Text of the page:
Then like the champagne toast glasses to recall ironically an admitted alcoholic and drug addict has to be like frosting on a cake for a person who died from overeating ends and we move onto the next national act of mourning, grieving or pearl clutching. And we do nothing.
Look the deaths of Trayvon Martin the year has gone and nothing changed; we marked Sandy Hook with a big slew of gun laws didn't we? Aurora passed by with not even a free matinee day. We move on to the next ubiquitous # or Like as does the wind. And nothing was done to change gun laws or the violence that results from the laws that enable it.
Only a few weeks ago the only Governor in the country devoted his entire State of the State speech to heroin addiction in his state Vermont. And Chris Christie in between his own addiction to food stopped to discuss that jailing drug users was a failure so treatment might be a better course of action, then went back to denying Bridgegate and nothing was done more with regards to the matter.
Attention deficit disorder is big complaint and even more drugs are dispensed for that fake disorder and yet it seems to be a national problem.
So as we try to figure out what the resolution to drug addiction is other than imprisoning them or letting them die, I suspect that latter one is the preferred one, the New York Times last November wrote an extensive series about the drugs used to treat opioid addiction. Trade offs they have a few but it needs to fully examined to find out what is going to work.
The article, Addiction with a Dark Side, and information from that series is here. It is lengthy it is complex and it does not have any answers. But it is actually a source of information and that is better than nothing.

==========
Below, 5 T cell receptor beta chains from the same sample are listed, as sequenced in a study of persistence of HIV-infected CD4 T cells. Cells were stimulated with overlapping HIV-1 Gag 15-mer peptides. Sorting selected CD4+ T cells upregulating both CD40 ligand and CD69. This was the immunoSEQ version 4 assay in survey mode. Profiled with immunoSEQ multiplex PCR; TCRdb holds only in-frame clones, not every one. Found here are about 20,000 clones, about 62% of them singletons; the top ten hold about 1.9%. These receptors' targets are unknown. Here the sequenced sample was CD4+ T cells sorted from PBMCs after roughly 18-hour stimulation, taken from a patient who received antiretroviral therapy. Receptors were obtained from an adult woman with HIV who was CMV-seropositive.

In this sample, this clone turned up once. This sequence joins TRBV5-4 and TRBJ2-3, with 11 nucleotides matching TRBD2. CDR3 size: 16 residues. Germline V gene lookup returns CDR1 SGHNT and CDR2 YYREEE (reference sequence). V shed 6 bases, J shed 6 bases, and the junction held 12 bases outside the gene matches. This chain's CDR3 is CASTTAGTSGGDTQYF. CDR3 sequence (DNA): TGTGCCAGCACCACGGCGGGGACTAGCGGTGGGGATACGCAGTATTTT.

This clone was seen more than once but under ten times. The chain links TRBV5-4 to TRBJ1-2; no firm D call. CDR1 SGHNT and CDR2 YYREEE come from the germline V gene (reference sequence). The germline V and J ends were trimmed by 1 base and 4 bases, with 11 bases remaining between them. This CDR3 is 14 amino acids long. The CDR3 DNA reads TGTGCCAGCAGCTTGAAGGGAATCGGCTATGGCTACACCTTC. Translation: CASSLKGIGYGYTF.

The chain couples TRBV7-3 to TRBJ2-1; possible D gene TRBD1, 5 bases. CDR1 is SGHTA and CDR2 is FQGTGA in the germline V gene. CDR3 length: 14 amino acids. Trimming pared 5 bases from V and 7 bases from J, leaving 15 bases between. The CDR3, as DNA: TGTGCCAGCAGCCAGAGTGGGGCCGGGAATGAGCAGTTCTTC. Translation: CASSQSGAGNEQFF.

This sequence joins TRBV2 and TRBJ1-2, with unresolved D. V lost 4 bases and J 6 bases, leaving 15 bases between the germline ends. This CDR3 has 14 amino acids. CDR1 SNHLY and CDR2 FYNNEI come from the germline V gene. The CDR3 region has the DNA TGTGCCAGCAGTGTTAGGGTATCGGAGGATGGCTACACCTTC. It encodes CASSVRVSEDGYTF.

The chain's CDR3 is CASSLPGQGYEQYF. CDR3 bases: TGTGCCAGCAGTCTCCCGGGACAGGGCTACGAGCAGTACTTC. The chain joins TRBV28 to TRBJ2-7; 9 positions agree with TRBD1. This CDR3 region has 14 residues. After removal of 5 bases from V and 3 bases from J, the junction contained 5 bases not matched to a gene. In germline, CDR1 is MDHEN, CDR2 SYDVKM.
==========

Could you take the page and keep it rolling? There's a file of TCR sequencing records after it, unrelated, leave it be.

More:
And I read one of the many responses to the article and this stood out....
To the Editor:Re “Addiction Treatment With a Dark Side” (“The Double-Edged Drug” series, front page, Nov. 17):
Buprenorphine is not a panacea, but it is one of the most highly effective treatments we have for a deadly disease that now kills more Americans than car accidents or firearms: opioid addiction. The evidence supporting buprenorphine is so strong that it has been listed as a World Health Organization essential medication.
Your article is right to highlight some of the problems, including a lack of access to well-trained addiction physicians and the role of the pharmaceutical industry. However, it highlights the relatively few deaths that may have involved buprenorphine in combination with other drugs as opposed to the tens of thousands of deaths that occur each year from heroin and prescription opioids.
For every person who overdoses on buprenorphine there are thousands who don’t and thousands more who die each year from other opioid overdoses whose lives may have been saved with buprenorphine.
There are 20 million people in this country who need treatment for addiction and don’t get it, and every 19 minutes another American dies from an unintentional overdose. There is extensive evidence from studies across the world that buprenorphine has been associated with a dramatic decrease in deaths due to overdose.
Great strides have been made in destigmatizing and mainstreaming addiction. Articles like this that amplify the risks of a lifesaving medication and imply that a large number of prescribing physicians are behaving badly do a great disservice to the public’s understanding of addiction and the effective treatments for long-term recovery.
SARAH E. WAKEMAN
JOSIAH D. RICH
Charlestown, Mass., Nov. 17, 2013
Dr. Wakeman is an internist at Massachusetts General Hospital. Dr. Rich is a professor of medicine at the Warren Alpert Medical School of Brown University and an attending doctor at the Miriam Hospital.
I was told by a retired Teacher the other day to not believe everything I read. And then I thought "wow she is an Educator," thankfully retired. But if you wonder why we have a problem in Education, she is an example. Imagine not reading and every time I did questioning the "reality" of that information. No wonder kids have no respect for information and in turn education. It is easier to do nothing.
We need to read and then ask questions to seek out more information, to ask questions to seek truth and to seek answers.
America has become a lazy complacent participant an enabler just like those who knew that Phillip Seymour Hoffman had a problem and did NOTHING.
Ask yourself if you want to do nothing and what does that say about you?